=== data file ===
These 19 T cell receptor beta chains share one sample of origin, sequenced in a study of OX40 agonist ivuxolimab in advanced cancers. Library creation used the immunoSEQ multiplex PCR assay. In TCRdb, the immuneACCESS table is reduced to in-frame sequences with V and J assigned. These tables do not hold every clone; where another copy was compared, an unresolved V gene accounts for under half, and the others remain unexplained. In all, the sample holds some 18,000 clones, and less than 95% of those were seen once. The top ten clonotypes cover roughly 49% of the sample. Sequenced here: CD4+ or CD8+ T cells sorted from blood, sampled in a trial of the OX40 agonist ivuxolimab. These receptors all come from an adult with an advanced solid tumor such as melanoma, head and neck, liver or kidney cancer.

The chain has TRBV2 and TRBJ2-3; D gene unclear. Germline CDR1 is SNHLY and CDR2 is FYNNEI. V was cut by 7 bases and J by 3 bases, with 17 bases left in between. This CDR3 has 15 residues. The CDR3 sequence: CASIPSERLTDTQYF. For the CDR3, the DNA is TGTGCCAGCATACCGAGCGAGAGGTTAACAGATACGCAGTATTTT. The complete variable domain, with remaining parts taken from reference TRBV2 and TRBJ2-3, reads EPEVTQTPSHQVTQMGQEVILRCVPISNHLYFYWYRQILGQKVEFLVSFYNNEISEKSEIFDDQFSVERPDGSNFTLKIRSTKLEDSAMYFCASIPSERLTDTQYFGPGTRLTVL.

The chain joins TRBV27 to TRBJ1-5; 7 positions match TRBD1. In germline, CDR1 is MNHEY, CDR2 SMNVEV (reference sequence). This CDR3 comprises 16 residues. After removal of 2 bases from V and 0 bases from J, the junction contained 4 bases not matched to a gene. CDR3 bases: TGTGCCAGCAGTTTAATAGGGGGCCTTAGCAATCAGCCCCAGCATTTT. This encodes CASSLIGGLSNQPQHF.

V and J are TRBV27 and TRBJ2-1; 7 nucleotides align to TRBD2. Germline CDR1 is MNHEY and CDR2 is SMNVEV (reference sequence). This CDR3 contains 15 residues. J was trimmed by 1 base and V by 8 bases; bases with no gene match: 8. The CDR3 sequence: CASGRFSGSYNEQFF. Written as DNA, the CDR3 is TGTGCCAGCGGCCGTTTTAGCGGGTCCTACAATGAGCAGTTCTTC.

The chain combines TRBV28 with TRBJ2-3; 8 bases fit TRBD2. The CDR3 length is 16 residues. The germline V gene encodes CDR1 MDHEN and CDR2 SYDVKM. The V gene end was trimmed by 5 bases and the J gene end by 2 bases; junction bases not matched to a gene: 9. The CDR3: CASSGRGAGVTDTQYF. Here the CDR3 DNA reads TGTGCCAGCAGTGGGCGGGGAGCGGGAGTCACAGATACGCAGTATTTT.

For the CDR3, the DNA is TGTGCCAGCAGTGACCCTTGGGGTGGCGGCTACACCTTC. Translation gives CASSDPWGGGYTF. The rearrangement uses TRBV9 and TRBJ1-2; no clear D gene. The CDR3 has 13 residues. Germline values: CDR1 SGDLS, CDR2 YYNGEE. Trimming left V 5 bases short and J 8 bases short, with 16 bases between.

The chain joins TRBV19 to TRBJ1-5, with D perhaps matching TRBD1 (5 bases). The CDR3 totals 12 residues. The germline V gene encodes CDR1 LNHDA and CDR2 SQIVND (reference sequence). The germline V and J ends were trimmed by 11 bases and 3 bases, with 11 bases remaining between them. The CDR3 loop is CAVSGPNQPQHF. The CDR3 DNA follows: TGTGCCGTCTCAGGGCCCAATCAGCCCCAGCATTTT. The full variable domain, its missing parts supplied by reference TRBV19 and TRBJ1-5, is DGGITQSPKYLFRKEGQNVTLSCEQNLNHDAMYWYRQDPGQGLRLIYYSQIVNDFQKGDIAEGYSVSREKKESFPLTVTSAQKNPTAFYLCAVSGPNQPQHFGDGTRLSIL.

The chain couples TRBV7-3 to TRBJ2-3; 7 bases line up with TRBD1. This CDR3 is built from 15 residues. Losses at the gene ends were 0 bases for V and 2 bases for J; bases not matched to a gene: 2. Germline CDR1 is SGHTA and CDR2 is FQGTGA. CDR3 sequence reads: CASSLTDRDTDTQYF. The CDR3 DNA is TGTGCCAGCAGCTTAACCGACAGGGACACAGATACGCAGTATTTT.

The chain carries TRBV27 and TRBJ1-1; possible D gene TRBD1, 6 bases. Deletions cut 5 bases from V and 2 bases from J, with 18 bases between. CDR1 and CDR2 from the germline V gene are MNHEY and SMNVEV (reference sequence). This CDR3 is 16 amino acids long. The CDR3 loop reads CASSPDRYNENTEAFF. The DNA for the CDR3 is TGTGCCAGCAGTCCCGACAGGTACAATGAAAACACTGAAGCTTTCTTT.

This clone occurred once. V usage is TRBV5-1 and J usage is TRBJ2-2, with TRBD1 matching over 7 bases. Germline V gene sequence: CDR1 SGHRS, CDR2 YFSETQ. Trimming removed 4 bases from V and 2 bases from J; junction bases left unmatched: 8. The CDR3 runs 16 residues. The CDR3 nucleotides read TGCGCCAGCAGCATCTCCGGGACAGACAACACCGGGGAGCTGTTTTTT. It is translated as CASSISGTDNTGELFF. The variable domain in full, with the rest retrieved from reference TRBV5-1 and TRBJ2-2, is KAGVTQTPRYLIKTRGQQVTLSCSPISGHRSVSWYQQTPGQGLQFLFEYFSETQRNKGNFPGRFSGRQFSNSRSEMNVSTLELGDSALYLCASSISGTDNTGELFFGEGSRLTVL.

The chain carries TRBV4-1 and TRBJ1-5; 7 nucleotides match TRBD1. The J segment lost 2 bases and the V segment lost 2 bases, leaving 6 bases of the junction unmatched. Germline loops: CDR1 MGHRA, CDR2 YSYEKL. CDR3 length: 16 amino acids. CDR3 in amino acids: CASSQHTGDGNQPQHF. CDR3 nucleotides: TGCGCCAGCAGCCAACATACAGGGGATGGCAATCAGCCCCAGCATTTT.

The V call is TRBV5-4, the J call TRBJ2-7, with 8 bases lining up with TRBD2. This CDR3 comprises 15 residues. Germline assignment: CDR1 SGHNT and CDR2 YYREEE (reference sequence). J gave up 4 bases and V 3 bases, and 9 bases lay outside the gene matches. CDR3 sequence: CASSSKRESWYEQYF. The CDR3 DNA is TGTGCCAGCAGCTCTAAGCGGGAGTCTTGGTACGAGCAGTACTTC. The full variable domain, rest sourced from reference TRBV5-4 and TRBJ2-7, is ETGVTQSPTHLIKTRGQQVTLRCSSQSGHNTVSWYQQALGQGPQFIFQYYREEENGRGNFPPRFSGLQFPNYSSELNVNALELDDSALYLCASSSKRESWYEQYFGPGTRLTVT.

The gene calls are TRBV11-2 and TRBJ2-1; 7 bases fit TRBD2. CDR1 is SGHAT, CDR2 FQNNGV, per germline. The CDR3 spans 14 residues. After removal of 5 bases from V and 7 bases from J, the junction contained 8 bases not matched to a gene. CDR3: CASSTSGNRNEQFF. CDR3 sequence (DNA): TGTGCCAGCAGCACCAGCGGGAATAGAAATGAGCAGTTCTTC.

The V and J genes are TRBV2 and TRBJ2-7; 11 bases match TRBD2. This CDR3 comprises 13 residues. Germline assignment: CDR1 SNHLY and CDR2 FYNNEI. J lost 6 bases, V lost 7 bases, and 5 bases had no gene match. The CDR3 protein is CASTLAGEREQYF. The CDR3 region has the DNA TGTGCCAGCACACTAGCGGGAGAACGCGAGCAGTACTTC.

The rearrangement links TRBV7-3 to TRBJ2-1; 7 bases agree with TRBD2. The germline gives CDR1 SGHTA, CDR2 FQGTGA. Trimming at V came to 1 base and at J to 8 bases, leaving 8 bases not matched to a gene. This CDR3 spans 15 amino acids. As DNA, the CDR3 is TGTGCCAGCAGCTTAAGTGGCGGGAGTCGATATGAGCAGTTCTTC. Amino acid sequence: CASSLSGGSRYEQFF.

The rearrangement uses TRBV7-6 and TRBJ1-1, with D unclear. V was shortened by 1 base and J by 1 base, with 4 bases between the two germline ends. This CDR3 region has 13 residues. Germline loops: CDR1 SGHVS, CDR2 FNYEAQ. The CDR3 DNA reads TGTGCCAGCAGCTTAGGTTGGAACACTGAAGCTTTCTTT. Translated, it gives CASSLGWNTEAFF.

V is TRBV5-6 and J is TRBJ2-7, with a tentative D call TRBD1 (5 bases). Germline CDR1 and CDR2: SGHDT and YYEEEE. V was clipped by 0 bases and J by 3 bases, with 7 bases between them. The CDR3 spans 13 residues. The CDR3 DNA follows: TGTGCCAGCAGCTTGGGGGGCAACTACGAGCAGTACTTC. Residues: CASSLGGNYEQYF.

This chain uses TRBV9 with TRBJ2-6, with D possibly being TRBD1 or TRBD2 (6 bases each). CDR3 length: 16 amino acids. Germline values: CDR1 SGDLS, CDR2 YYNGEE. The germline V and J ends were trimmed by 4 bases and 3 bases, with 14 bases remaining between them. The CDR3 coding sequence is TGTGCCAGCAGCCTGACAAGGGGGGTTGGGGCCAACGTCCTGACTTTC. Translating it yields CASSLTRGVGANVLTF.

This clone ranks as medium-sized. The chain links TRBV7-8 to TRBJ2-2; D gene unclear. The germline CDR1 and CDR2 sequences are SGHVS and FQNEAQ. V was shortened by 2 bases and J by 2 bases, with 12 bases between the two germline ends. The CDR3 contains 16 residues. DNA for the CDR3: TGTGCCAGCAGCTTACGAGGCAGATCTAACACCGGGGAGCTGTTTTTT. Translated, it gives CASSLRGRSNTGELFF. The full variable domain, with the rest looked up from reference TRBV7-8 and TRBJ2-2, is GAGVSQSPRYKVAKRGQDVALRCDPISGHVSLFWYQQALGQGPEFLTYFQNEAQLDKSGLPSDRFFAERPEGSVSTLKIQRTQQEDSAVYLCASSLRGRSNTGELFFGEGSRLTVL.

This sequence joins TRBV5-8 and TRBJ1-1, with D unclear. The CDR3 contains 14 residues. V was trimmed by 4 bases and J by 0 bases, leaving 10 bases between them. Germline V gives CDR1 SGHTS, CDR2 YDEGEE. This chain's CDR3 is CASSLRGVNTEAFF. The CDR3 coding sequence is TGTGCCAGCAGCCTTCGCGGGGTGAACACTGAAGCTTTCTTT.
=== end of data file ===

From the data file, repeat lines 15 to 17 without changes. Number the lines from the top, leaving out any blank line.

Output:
The rearrangement links TRBV7-3 to TRBJ2-1; 7 bases agree with TRBD2. The germline gives CDR1 SGHTA, CDR2 FQGTGA. Trimming at V came to 1 base and at J to 8 bases, leaving 8 bases not matched to a gene. This CDR3 spans 15 amino acids. As DNA, the CDR3 is TGTGCCAGCAGCTTAAGTGGCGGGAGTCGATATGAGCAGTTCTTC. Amino acid sequence: CASSLSGGSRYEQFF.

The rearrangement uses TRBV7-6 and TRBJ1-1, with D unclear. V was shortened by 1 base and J by 1 base, with 4 bases between the two germline ends. This CDR3 region has 13 residues. Germline loops: CDR1 SGHVS, CDR2 FNYEAQ. The CDR3 DNA reads TGTGCCAGCAGCTTAGGTTGGAACACTGAAGCTTTCTTT. Translated, it gives CASSLGWNTEAFF.

V is TRBV5-6 and J is TRBJ2-7, with a tentative D call TRBD1 (5 bases). Germline CDR1 and CDR2: SGHDT and YYEEEE. V was clipped by 0 bases and J by 3 bases, with 7 bases between them. The CDR3 spans 13 residues. The CDR3 DNA follows: TGTGCCAGCAGCTTGGGGGGCAACTACGAGCAGTACTTC. Residues: CASSLGGNYEQYF.